Restaurant giant McDonald's is facing its first ever strike in the UK as workers at two sites walk out in a dispute over pay and conditions.
Staff in Cambridge and Crayford, south-east London, voted overwhelmingly in favour of industrial action, amid concerns over working conditions and the use of zero-hour contracts.
The Bakers, Food and Allied Workers Union (BFAWU) said staff were demanding a wage of at least £10 an hour and more secure working hours.
McDonald's said those taking action represented 0.01% of its workforce, adding that the dispute was related to its internal grievance procedures.
But the union said the walkout was mainly over pay and zero hours contracts.
Ian Hodson, BFAWU national president, said: "We fully support the historic decision by these brave workers to stand up and fight back against McDonald's - a company that has let them down one too many times.
"McDonald's has had countless opportunities to resolve grievances by offering workers a fair wage and acceptable working conditions. This is a call for change.
"For far too long, workers in fast food restaurants such as McDonald's have had to deal with poor working conditions, drastic cuts to employee hours, and even bullying in the workplace - viewed by many as a punishment for joining a union."
McDonald's, which employs around 85,000 staff in the UK and one million worldwide, announced in April that workers would be offered a choice of flexible or fixed contracts with minimum guaranteed hours, saying that 86% have chosen to stay on flexible contracts.
A company spokesman said: "We can confirm that, following a ballot process, the BFAWU has indicated that a small number of our people representing less than 0.01% of our workforce are intending to strike in two of our 1,270 UK restaurants.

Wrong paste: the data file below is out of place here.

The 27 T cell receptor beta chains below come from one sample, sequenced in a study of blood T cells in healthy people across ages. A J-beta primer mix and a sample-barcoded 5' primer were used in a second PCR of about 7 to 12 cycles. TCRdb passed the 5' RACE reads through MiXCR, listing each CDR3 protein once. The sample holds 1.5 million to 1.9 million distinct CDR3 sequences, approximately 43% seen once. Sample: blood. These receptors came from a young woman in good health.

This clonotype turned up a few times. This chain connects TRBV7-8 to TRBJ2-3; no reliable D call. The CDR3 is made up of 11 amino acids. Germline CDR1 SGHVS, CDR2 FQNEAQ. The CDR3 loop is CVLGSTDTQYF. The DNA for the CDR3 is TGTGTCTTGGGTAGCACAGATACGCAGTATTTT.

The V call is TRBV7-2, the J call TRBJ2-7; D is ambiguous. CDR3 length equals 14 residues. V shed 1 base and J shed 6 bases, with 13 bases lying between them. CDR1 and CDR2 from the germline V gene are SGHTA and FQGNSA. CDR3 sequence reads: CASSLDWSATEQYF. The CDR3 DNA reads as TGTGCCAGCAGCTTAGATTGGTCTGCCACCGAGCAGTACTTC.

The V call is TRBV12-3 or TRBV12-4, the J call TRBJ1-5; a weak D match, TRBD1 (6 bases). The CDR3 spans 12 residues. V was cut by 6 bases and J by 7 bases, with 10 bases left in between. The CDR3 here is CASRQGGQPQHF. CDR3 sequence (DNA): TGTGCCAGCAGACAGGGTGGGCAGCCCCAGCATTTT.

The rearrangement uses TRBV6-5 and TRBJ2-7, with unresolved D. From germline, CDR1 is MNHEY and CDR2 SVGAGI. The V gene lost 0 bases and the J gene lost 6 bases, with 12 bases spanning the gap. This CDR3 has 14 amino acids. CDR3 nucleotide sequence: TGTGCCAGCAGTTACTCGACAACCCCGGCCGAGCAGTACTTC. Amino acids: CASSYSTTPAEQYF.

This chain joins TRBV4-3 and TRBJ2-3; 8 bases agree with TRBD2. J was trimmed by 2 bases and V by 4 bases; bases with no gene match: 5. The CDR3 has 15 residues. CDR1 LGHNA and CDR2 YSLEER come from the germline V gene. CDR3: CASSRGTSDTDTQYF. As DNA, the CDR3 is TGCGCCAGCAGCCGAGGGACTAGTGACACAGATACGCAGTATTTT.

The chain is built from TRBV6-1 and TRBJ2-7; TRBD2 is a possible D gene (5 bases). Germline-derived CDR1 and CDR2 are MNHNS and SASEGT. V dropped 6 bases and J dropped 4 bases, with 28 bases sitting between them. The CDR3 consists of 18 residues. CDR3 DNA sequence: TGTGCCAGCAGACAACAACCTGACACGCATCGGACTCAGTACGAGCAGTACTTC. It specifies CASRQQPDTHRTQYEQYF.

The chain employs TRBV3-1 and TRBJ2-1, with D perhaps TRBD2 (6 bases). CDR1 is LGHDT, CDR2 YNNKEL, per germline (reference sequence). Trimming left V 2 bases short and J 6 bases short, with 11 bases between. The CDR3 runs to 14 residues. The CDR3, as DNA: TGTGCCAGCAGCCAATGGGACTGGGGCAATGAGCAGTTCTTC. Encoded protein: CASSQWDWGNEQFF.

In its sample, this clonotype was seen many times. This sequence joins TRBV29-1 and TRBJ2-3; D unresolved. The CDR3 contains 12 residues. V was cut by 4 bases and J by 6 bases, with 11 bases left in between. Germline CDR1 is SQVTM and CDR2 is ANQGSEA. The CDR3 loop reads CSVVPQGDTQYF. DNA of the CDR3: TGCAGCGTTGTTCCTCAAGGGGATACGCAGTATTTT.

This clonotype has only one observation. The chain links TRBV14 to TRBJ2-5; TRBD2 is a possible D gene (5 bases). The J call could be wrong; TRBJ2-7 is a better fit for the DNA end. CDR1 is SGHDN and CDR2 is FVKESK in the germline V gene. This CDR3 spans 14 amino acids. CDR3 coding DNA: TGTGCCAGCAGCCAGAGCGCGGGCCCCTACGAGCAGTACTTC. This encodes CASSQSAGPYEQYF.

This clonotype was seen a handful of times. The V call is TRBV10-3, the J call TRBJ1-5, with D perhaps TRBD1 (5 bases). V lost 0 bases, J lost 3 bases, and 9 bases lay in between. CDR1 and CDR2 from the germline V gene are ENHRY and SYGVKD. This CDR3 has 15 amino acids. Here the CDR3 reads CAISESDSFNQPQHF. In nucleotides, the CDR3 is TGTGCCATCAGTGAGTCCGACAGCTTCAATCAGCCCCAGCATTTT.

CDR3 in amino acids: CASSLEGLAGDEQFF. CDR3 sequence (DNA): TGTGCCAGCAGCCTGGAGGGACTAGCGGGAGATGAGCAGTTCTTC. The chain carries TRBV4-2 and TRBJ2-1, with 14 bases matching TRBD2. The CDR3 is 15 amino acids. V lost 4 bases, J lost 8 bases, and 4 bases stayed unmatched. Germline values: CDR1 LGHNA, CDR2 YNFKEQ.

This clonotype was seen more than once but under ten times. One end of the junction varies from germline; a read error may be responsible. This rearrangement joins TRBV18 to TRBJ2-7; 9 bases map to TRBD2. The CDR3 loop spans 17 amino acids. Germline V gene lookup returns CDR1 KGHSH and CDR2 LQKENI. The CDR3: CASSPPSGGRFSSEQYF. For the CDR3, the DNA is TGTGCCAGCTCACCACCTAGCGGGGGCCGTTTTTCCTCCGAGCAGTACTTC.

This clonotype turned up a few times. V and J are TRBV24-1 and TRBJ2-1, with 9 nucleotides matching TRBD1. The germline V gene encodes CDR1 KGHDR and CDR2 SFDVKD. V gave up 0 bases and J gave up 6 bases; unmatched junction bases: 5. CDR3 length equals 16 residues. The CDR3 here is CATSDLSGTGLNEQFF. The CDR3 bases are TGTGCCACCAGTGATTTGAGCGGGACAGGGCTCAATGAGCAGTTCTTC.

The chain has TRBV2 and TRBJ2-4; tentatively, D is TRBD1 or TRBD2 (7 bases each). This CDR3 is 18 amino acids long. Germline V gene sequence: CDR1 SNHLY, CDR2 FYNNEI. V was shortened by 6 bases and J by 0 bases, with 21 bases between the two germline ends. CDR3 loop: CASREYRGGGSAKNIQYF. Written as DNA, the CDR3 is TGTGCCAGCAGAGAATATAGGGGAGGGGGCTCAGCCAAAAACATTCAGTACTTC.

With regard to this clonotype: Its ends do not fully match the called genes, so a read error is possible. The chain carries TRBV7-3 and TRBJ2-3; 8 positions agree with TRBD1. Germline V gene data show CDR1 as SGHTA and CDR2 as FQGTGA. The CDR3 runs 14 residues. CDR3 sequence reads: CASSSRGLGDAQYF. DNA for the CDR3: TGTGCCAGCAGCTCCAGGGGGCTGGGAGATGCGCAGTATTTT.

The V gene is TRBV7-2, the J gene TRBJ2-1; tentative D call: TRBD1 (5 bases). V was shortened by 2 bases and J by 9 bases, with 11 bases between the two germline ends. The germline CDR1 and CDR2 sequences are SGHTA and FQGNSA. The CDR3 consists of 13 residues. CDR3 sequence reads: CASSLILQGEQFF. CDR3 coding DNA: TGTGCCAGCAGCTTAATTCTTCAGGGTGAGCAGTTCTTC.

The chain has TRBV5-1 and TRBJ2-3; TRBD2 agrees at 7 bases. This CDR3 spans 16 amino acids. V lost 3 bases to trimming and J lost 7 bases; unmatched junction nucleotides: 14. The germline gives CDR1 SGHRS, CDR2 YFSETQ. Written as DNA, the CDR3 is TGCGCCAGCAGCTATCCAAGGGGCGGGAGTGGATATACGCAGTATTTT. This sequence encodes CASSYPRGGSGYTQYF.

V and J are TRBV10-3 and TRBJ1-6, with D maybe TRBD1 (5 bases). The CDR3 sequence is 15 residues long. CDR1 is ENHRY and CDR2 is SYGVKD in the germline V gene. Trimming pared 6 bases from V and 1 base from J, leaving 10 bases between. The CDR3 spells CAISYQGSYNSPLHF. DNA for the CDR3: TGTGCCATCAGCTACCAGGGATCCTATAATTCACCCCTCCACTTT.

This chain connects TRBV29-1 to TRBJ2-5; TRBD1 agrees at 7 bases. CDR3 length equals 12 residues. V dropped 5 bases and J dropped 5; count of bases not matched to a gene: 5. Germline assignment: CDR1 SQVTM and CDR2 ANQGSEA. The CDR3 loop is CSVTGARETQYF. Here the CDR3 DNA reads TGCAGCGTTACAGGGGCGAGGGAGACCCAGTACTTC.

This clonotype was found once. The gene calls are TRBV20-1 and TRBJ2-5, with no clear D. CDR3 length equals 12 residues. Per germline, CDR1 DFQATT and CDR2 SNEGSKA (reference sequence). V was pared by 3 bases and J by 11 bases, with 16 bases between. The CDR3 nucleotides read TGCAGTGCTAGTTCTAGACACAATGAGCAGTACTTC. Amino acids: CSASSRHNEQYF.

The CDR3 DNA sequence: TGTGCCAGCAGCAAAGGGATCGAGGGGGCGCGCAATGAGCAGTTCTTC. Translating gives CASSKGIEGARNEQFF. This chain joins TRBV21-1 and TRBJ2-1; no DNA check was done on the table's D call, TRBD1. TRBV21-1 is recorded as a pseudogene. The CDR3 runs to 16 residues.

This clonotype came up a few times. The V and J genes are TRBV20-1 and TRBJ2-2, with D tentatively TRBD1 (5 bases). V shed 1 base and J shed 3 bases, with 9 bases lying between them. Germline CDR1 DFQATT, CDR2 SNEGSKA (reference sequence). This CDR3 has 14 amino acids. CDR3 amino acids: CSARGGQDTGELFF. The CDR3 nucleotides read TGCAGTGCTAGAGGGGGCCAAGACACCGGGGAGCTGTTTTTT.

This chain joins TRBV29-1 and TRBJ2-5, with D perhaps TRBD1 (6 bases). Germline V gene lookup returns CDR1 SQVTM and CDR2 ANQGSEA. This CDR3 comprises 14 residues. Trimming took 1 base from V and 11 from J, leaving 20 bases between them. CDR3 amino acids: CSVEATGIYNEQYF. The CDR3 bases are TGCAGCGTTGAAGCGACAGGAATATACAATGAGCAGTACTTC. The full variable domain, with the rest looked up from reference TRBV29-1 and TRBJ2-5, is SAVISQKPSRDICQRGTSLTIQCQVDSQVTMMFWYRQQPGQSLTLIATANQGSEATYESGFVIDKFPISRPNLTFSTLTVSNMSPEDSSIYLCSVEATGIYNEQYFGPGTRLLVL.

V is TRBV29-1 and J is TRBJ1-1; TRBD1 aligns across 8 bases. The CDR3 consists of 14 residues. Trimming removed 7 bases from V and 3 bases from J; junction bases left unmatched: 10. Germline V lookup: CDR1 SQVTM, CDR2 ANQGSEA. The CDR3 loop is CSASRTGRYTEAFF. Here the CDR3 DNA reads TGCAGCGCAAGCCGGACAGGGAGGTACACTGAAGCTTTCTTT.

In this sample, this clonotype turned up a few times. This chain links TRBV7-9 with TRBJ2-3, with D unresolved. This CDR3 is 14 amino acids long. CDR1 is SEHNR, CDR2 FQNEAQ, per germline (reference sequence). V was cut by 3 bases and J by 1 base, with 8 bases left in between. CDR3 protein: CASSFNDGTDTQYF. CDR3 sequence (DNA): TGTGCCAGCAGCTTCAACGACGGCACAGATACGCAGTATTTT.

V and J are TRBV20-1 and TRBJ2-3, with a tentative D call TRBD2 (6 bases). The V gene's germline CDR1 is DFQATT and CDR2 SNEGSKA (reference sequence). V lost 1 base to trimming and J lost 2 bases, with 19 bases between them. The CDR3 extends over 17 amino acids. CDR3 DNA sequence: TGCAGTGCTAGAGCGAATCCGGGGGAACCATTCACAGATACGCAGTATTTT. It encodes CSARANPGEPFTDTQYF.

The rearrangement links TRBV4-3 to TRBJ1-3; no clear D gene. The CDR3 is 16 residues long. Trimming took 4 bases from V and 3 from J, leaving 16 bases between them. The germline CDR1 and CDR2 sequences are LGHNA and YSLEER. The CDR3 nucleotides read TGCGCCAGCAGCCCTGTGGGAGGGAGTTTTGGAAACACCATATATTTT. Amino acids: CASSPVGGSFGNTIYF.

"As per the terms of the ballot, the dispute is solely related to our internal grievance procedures and not concerning pay or contracts.
"As announced in April this year, together with our franchisees, we are providing our people with the option of a guaranteed hour contract, and all restaurants will have these contracts in place by the end of 2017.
"McDonald's UK and its franchisees have delivered three pay rises since April 2016, this has increased the average hourly pay rate by 15%.
"We are proud of our people at McDonald's, they are at the heart of all we do and we work hard to ensure that our teams are treated fairly. Our internal processes underpin that commitment."
Around 40 workers will be on strike and will mount early morning picket lines before attending a rally in Westminster.
Labour leader Jeremy Corbyn offered support to the workers, saying: "Our party offers support and solidarity to the brave McDonald's workers, who are making history today.
"They are standing up for workers' rights by leading the first ever strike at McDonald's in the UK.
"Their demands - an end to zero hours contracts by the end of the year, union recognition and a £10 per hour minimum wage - are just and should be met."